On tough Rolling Hills course, Jessens win state Father-Son title
The way Ben Jessen and his dad Brian figure it, they were due.
By their estimate, the Jessens have played in the Connecticut State Golf Association’s annual Father & Son Championship 14 times. They finished third one year and had others when almost, but not all parts of their games came together. Or, years when their games meshed beautifully and somebody else’s meshed a little better.
But on Monday at Rolling Hills Country Club in Wilton, no other team was better.
The Jessens, who represent the Hop Meadow Club in Simsbury, shot four-under par on a tough, breezy, 6,700-yard Rolling Hills course, making six birdies against two just bogeys to record a 67 —the only score in the 60s.
That performance gave the Jessens a four-stroke victory over second-place finishers David and Evan Boggini of the Manchester Country Club, who shot even par.
“We love this format,” said Brian Jessen. “It’s tough, but it’s really fun.”
The Father & Son Championship is played in a modified, alternate-shot format. Both partners hit drives, choose one ball, and play alternately from there.
The Jessens, who have won Hop Meadow’s Father-Son tournament in pure alternate shot, were prepared. But a round last week at Rolling Hills helped, they said.
“We played a practice round Wednesday and that was important. But we both loved the layout. It fit our eye,” said Brian Jessen.
Just as important, said Ben Jessen, an insurance investment executive who played golf at Colgate, was “we were both reading the speed [of the course] about the same. We were on the same page. That helped. It was a day when everything came together.”
What also helped were two of Brian’s drives, on the par-three sixth hole and the par-four 14th, where he also sank a downhill-sidehill, 18-foot putt with a little help from Dave Szewczul and his son, Dave, who hit a putt just outside theirs on the same line first. That one ran well by the hole.
“We knew it was going to be fast, but after watching theirs, I just touched it,” said Brian. “It broke probably three feet to the right and just trickled down there.”
Ben's take: “Let's just say I’m glad it hit the hole,” he said.
Brian, 59, who hits his tee shots about 250 yards, or 30 yards shorter than Ben’s, kept the ball in play all day and made four of the the team’s six birdie putts. Overall contributions were pretty equal, though, they said.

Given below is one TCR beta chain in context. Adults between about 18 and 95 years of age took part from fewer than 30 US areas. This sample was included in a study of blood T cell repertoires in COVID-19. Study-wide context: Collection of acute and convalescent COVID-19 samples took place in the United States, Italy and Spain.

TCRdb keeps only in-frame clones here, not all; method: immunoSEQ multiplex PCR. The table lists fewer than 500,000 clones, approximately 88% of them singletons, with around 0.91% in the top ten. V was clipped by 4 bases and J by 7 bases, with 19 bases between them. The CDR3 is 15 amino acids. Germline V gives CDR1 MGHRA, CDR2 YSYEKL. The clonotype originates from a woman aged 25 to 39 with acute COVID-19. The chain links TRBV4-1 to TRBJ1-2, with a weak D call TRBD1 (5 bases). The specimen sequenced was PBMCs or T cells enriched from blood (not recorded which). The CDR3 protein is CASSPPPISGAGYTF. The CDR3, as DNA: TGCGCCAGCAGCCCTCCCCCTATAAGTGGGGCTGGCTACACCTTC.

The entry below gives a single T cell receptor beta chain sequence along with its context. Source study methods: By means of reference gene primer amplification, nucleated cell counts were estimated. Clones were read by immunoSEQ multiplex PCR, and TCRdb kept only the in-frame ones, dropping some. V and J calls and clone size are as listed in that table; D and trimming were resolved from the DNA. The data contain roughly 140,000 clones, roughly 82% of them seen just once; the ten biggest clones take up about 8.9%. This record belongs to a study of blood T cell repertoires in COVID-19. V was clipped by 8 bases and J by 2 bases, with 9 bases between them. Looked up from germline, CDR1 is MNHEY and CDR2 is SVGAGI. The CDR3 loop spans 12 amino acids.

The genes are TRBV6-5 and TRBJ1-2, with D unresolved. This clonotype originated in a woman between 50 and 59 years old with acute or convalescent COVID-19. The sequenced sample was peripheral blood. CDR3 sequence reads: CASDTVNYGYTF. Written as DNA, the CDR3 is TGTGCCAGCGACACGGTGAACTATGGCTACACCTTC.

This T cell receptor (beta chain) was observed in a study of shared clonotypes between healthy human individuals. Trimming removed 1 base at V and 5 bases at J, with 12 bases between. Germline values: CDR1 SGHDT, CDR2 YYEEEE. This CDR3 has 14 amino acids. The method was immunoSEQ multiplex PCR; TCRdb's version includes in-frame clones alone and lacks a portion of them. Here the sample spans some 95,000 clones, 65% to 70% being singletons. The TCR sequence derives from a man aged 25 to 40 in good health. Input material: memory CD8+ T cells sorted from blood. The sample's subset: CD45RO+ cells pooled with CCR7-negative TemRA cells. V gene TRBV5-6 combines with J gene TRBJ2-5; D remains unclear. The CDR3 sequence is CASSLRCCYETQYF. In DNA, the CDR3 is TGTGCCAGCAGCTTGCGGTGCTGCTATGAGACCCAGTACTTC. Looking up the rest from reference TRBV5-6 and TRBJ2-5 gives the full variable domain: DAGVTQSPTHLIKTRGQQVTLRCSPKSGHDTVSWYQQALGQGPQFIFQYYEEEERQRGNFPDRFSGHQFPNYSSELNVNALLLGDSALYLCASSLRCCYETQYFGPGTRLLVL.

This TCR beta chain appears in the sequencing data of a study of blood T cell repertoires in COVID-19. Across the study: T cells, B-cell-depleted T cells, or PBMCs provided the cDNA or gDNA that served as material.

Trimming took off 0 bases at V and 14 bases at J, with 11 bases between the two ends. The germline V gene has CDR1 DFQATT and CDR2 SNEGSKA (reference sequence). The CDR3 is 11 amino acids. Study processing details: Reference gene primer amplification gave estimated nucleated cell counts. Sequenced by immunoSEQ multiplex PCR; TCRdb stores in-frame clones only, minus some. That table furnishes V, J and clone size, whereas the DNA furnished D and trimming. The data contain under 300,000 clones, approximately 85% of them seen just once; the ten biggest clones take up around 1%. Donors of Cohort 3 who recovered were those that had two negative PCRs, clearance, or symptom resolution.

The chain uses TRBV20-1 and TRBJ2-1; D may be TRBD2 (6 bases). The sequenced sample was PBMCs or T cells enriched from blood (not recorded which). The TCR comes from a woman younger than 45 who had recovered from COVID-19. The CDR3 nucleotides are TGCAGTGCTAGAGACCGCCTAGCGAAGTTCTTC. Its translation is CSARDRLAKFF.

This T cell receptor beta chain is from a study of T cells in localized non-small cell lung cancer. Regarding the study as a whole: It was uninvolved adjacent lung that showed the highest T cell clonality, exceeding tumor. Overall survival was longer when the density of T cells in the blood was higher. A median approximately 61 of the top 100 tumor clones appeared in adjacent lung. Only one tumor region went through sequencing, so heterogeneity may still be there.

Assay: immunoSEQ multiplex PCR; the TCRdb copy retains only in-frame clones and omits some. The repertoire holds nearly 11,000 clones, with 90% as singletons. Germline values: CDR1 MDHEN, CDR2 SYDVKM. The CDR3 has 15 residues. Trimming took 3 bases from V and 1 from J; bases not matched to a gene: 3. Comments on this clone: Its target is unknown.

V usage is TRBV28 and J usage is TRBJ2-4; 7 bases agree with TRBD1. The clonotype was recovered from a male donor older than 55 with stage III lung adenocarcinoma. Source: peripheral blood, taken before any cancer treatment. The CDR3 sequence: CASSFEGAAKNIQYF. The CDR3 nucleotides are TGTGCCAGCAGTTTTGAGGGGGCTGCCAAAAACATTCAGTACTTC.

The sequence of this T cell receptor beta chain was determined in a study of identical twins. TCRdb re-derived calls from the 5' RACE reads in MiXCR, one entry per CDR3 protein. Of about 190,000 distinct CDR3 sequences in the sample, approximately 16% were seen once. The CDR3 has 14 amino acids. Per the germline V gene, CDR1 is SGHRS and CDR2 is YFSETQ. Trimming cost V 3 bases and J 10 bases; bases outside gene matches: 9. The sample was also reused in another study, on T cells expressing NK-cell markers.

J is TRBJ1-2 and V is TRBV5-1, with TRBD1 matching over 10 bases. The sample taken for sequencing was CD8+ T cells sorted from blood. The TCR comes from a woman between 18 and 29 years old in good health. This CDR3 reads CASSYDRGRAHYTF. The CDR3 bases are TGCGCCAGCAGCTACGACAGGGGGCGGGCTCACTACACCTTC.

“We were both hitting it very well,” said Brian, a pension consultant from Simsbury. “And these days if I can not stink, we’ll be pretty good. Ben’s a really good player.”
The Jessens birdied three holes on each side of the course. They started with the par-four, 372-yard second hole, followed with another birdie at the short par-four fifth, and then added one more at the long (199 yards) par-three, sixth hole.
On the back nine, birdies came at the short par-five, 10th hole and then at the par-four 14th and 17th holes. They bogeyed twice—on the eighth hole, where they failed to get up and down, and on the 11th, where they suffered their only three-putt of the day.
“The eighth was one of the only greens we missed all day,” said Brian. “My dad hit a great bunker shot and left me about 10 feet and I missed.”
The Bogginis, who made three birdies and three bogeys, finished their round first and enjoyed two hours of the clubhouse lead amid a consensus that even par would be the winning score. Rolling Hills’ greens, which have a tendency to break in a different direction than you think they might, and the length of this year’s set-up, made par a very good score.
John Sawka and his son Bradley, of Ellington Ridge Country Club, finished third at one-over par. Defending champions Jay and Ben Conroy shot 76 (five over) and were impressed with the Jessens’ score. “Honestly, I thought even par would be enough to win,” said Ben Conroy. “Four under is a great round today.”
The Jessens’ focus was actually on even par, but for one particular stretch of holes.
“That stretch beginning at six—six, seven, eight, nine ... even 10 and 11... is really tough,” said Ben Jessen. “We figured that if we played that stretch of holes even, we’d be in good shape.”
They made two birdies and two bogeys in that stretch on Monday, and won the 2019 Father Son going away.
So how do you celebrate a victory that comes after 14 attempts, which began when 30-year-old Ben Jessen was just 14?
“Tell mom,” said Ben.